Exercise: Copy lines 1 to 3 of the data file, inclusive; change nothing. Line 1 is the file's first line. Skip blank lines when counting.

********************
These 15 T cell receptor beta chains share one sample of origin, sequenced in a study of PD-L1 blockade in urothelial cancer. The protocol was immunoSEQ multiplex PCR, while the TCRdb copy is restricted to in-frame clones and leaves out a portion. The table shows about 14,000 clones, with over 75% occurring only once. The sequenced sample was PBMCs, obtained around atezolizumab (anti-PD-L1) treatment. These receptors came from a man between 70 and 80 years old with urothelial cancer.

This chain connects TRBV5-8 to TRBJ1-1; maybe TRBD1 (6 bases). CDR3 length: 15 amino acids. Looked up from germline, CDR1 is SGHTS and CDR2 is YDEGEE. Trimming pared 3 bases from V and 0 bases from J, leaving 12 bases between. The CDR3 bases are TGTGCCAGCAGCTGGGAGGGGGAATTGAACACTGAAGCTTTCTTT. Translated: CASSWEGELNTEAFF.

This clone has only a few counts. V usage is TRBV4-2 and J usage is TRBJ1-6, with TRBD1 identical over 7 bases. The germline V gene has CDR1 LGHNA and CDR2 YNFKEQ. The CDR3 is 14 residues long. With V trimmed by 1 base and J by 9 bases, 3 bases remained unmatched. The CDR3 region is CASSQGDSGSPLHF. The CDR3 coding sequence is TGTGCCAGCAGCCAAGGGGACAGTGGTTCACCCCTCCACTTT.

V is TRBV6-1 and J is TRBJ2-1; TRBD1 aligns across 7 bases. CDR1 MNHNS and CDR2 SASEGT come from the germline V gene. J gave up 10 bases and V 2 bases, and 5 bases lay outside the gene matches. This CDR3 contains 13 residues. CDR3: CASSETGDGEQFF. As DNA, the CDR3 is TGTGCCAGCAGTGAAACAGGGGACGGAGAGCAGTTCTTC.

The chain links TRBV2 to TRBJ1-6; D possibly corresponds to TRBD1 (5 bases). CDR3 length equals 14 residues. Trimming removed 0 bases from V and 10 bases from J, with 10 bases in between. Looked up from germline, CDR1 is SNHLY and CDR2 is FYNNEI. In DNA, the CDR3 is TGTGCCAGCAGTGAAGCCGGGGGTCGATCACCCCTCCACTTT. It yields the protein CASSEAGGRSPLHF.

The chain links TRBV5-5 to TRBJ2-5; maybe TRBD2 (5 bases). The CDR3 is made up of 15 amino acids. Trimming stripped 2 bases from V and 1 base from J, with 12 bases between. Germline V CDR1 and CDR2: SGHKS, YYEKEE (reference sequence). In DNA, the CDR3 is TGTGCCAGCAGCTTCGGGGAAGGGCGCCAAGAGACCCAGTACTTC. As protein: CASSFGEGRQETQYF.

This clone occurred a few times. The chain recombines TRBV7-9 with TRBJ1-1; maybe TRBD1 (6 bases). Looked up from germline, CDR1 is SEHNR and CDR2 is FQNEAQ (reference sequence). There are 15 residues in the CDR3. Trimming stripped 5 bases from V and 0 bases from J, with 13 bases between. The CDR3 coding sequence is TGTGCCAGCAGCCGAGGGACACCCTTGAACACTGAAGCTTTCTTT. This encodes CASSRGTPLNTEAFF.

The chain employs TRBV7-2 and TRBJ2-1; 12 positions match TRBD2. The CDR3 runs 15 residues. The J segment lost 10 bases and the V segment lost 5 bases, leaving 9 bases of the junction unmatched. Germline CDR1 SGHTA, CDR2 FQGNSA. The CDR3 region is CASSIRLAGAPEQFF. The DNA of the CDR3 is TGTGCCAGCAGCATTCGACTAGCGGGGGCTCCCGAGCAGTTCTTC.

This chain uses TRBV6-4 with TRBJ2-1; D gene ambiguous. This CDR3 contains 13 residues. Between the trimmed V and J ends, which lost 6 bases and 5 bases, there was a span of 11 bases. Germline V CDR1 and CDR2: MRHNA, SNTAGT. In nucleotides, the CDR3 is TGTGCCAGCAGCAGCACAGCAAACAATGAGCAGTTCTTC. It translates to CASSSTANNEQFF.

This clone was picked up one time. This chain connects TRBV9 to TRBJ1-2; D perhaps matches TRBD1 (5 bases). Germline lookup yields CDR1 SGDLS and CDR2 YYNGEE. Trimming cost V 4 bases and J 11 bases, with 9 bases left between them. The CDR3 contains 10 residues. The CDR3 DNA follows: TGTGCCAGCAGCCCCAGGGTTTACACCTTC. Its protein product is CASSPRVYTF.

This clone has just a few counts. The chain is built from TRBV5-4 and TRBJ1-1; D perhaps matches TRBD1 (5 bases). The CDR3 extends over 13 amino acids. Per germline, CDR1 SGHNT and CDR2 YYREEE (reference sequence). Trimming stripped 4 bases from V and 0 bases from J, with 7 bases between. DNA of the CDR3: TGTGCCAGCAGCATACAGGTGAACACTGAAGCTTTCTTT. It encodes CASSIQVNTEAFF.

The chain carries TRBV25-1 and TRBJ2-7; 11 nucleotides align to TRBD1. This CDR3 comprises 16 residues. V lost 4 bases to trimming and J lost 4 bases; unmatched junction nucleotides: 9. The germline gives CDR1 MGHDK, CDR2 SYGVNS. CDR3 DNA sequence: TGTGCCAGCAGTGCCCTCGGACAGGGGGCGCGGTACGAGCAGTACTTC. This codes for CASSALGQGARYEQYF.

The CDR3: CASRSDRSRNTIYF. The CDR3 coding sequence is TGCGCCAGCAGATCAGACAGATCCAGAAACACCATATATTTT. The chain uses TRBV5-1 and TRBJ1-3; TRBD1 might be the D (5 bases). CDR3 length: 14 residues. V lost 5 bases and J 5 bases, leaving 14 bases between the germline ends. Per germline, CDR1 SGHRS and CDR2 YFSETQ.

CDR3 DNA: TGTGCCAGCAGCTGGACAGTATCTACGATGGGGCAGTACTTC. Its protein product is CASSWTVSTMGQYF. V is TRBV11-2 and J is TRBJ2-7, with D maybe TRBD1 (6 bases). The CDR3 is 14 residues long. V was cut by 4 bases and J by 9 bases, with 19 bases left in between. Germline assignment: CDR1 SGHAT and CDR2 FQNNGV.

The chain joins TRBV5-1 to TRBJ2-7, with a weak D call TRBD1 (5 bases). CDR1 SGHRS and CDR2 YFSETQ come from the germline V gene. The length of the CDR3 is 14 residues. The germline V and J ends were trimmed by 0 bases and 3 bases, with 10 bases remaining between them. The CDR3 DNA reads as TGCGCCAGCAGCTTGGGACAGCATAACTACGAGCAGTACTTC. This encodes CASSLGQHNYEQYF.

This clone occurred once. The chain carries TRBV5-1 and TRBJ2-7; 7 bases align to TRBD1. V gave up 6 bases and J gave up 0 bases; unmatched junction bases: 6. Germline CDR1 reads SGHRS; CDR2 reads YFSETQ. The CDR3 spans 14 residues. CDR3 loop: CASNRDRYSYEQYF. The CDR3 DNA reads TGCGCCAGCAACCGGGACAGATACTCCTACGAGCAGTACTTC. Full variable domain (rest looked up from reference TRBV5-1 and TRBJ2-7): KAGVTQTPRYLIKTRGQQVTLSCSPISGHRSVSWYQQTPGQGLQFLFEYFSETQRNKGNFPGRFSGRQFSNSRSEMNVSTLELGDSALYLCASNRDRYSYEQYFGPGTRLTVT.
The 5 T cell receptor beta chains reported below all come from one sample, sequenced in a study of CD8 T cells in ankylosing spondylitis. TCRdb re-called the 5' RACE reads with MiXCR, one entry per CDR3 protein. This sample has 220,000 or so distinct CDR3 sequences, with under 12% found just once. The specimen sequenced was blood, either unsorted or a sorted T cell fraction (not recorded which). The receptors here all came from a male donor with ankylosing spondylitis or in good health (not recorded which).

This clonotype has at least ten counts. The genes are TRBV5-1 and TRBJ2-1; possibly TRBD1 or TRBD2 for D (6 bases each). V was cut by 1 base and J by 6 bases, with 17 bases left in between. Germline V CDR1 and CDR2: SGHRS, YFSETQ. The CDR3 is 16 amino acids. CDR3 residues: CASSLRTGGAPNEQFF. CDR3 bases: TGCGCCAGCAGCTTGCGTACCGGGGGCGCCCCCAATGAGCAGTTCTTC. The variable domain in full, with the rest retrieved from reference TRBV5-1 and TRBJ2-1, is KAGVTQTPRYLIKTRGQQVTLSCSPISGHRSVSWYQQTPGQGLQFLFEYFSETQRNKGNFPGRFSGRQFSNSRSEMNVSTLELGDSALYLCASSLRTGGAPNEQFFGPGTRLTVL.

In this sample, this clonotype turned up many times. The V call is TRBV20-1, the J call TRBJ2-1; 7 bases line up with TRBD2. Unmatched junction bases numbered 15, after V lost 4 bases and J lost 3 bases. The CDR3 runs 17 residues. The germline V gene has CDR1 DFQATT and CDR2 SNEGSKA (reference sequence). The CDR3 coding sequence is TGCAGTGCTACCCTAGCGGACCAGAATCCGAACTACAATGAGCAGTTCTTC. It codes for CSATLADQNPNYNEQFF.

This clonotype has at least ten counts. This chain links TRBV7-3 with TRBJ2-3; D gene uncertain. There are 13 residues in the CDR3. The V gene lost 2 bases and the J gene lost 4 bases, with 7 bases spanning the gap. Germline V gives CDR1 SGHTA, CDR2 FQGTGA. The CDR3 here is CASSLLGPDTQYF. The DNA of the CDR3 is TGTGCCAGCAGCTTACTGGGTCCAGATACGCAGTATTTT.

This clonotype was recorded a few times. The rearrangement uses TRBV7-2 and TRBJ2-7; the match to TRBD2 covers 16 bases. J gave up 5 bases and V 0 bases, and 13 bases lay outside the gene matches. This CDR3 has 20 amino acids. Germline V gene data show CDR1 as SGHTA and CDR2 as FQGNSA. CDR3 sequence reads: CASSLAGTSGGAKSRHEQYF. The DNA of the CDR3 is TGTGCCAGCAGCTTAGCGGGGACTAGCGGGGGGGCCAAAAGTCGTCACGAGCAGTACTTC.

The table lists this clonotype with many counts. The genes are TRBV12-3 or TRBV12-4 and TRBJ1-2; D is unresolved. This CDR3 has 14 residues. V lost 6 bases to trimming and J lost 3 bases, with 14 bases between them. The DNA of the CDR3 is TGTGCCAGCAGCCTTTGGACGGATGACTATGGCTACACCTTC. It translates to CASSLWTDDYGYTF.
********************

These 15 T cell receptor beta chains share one sample of origin, sequenced in a study of PD-L1 blockade in urothelial cancer. The protocol was immunoSEQ multiplex PCR, while the TCRdb copy is restricted to in-frame clones and leaves out a portion. The table shows about 14,000 clones, with over 75% occurring only once. The sequenced sample was PBMCs, obtained around atezolizumab (anti-PD-L1) treatment. These receptors came from a man between 70 and 80 years old with urothelial cancer.

This chain connects TRBV5-8 to TRBJ1-1; maybe TRBD1 (6 bases). CDR3 length: 15 amino acids. Looked up from germline, CDR1 is SGHTS and CDR2 is YDEGEE. Trimming pared 3 bases from V and 0 bases from J, leaving 12 bases between. The CDR3 bases are TGTGCCAGCAGCTGGGAGGGGGAATTGAACACTGAAGCTTTCTTT. Translated: CASSWEGELNTEAFF.

This clone has only a few counts. V usage is TRBV4-2 and J usage is TRBJ1-6, with TRBD1 identical over 7 bases. The germline V gene has CDR1 LGHNA and CDR2 YNFKEQ. The CDR3 is 14 residues long. With V trimmed by 1 base and J by 9 bases, 3 bases remained unmatched. The CDR3 region is CASSQGDSGSPLHF. The CDR3 coding sequence is TGTGCCAGCAGCCAAGGGGACAGTGGTTCACCCCTCCACTTT.